In the interest of time, and to keep some beats of the story a surprise, let’s simply say that everyone ends up aboard the Venture on a return voyage to Skull Island. If this sounds like a lot of setup, it is. “Son of Kong” only runs 69 minutes and other than animated birds against a matte painting, we aren’t treated to our first glimpse of “Little Kong,” as Denham dubs him, or a proper Willis O’Brien stop-motion effect until 43 minutes into the movie.
You’re forgiven, no questions asked, if this is too long of a wait to maintain interest. No doubt it was in 1933, explaining the poor reviews and low box office returns from disappointed critics and filmgoers alike.
There is a charm to the movie’s relative simplicity and straightforward approach to creating human characters however, that finds more favor in 21st-century eyes. It can be a drag getting to the title attraction, and Helen Mack is no Fay Wray (who is?) as the blonde beauty’s brunette replacement. But I found the sincerity of the performances growing on me the more “Son of Kong” moved forward, minding less and less that the action and suspense of “King Kong” isn’t as prevalent.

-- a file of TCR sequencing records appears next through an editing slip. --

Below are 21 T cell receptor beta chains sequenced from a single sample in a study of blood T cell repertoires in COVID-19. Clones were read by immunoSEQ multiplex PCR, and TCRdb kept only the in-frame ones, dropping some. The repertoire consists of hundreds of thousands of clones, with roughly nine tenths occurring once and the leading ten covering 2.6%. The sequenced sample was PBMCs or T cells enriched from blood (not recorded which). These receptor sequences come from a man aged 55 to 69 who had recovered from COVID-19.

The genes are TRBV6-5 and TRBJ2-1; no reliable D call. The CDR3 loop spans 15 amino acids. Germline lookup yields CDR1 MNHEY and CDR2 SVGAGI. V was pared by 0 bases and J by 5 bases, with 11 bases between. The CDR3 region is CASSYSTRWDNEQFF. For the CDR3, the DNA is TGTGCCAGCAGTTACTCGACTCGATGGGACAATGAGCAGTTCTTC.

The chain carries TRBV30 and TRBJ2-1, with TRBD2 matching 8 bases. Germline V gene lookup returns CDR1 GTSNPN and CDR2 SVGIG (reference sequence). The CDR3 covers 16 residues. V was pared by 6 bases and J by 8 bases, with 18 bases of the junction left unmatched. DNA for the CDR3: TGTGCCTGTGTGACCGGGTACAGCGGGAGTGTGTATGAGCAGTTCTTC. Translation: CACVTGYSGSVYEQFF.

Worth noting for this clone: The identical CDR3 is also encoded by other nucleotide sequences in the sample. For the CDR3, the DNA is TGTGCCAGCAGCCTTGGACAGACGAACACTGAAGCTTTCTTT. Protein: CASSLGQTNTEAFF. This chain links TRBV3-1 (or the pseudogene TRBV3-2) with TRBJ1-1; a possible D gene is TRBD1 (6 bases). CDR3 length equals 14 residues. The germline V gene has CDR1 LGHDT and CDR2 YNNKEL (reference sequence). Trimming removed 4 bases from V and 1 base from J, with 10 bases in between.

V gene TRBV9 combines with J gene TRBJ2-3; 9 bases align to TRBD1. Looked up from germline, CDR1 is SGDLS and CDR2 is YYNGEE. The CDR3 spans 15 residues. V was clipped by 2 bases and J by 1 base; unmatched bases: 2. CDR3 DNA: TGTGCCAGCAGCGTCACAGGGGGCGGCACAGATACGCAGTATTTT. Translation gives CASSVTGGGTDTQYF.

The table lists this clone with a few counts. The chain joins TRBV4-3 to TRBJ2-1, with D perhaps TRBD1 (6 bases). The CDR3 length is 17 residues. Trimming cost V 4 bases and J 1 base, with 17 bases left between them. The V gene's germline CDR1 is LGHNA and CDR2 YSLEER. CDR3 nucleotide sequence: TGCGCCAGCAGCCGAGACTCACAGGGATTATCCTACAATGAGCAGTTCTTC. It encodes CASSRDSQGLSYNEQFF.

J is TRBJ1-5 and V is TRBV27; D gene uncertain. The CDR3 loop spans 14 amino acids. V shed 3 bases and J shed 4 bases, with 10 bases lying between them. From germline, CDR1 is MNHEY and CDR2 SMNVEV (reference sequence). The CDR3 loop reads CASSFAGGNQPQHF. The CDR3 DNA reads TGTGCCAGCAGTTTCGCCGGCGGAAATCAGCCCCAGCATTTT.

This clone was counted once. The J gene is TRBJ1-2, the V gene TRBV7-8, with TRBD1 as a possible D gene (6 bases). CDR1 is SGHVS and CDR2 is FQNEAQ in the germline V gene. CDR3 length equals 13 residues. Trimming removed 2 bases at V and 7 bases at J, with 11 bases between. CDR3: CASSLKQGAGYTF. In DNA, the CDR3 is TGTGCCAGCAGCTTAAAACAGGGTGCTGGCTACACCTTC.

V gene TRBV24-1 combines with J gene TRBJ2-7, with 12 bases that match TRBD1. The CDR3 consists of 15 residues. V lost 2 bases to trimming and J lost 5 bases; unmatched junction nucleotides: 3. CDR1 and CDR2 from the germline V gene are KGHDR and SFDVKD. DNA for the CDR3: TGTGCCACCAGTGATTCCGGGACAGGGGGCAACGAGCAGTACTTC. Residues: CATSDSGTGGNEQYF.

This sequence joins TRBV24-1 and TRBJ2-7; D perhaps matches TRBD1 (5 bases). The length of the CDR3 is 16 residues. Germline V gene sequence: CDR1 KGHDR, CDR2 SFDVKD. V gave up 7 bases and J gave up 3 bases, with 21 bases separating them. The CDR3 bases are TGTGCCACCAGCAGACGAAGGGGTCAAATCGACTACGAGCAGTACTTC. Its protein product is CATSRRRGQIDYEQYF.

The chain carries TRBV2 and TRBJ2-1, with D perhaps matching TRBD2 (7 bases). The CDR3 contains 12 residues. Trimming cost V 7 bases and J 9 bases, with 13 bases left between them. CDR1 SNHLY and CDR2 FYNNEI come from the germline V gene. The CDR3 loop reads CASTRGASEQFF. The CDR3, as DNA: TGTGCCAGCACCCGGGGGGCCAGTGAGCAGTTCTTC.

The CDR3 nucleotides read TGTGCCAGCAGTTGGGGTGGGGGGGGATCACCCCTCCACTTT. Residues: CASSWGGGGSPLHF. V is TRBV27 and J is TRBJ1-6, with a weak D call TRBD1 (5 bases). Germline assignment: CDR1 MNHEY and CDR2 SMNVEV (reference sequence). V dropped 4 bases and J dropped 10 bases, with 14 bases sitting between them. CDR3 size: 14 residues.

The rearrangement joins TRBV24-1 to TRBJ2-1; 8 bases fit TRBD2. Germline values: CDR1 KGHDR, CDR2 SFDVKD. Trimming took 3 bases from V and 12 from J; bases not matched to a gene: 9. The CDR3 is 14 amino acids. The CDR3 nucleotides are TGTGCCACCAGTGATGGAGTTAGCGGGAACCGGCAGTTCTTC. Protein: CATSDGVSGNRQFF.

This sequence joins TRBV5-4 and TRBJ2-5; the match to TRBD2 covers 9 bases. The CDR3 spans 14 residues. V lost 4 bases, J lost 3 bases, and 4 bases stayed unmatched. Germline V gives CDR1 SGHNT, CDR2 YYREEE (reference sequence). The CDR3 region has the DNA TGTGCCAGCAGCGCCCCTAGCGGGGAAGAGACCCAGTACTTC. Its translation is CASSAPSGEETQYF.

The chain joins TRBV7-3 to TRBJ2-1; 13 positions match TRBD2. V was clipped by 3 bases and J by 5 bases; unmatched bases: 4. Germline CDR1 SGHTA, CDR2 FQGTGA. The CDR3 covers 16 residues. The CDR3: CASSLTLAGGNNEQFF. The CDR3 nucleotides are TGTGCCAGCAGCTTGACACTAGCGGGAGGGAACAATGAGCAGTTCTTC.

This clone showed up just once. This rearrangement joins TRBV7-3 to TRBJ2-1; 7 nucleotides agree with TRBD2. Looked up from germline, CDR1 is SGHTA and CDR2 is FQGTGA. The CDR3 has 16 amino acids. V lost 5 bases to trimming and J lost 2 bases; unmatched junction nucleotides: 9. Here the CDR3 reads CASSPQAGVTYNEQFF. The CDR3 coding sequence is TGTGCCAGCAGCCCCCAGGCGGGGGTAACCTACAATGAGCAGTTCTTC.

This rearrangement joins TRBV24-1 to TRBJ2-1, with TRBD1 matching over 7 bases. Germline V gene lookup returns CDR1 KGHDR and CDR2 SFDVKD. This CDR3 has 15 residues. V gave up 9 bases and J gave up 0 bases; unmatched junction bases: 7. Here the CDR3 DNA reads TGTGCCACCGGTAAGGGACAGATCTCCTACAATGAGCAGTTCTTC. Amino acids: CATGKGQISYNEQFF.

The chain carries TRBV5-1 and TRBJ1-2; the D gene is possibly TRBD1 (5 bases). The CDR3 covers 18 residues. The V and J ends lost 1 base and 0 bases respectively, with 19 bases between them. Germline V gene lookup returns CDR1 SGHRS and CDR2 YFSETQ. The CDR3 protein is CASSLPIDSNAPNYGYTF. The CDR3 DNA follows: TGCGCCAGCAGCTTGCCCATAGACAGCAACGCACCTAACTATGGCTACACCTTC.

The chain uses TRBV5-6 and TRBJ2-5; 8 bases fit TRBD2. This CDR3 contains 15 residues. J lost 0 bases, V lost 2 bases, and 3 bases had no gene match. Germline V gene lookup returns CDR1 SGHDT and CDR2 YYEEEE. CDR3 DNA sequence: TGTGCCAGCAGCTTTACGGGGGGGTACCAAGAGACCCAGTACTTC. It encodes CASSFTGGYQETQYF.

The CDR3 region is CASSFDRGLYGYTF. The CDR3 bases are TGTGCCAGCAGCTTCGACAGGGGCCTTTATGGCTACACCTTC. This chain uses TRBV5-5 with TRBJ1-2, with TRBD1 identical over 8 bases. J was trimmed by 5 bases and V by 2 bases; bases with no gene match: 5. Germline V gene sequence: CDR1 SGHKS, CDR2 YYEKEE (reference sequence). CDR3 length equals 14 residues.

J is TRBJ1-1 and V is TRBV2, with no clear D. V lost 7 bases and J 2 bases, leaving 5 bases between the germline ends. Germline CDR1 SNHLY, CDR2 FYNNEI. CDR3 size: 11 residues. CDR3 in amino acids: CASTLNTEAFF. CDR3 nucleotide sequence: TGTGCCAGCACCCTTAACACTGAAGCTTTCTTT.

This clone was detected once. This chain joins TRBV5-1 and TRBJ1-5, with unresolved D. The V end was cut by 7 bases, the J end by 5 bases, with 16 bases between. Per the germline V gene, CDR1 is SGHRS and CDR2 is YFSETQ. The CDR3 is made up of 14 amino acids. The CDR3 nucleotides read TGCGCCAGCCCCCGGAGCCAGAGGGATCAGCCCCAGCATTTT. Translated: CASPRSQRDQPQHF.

Admittedly, and also expectedly given the time constraints being worked with, Kong’s albino offspring is underwhelming, and a little bit goofy. “Son of Kong” doesn’t have anything as epic as King Kong’s Tyrannosaurus tussle or midtown mayhem. It doesn’t help that at only 12 feet tall, which puts Little Kong at barely twice the height of Denham and half that of his father, the scope and stakes never feel as big. Then there are moments when Little Kong gets bonked on the head and his eyes roll to kazoo music while impersonating the Bumble from Rankin/Bass’ “Rudolph the Red-Nosed Reindeer.”
After Little Kong, alternatively called ‘Kiko’ by the production team during filming, takes the spotlight to dispatch a big bear and a dinosaur, the film finds itself with less than ten minutes remaining until its ‘The End’ card. “Son of Kong” then summons the strength of French and Greek gods for a force majeure deus ex machina that completes the film in wildly unexpected fashion. It’s an ending as rushed as the rest of the movie, but its supreme absurdity is somewhat stunning for being big, bold, and virtually out from the blindside of left field.
When rush job restrictions are taken into account with “Son of Kong,” it’s easier to forgive the departure in tone and dip in quality as necessary evils for falling in the shadow of a behemoth. “King Kong” is genuinely a literal and figurative titan of cinema. Who could realistically expect any follow-up film to fully fill its footsteps anyway?
Not screenwriter Ruth Rose, returning to scripting duties on “Son of Kong” after taking top credit for the first film. If Wikipedia is to believe, and it has to be because I couldn’t independently corroborate this, Rose operated under the assumption that attempting to surpass “King Kong” would only be a fool’s errand. Electing to inject a family-friendly streak of humor into the sequel, Rose reportedly said, “if you can’t make it bigger, make it funnier.” That much at minimum, she definitely did.
Review Score: 60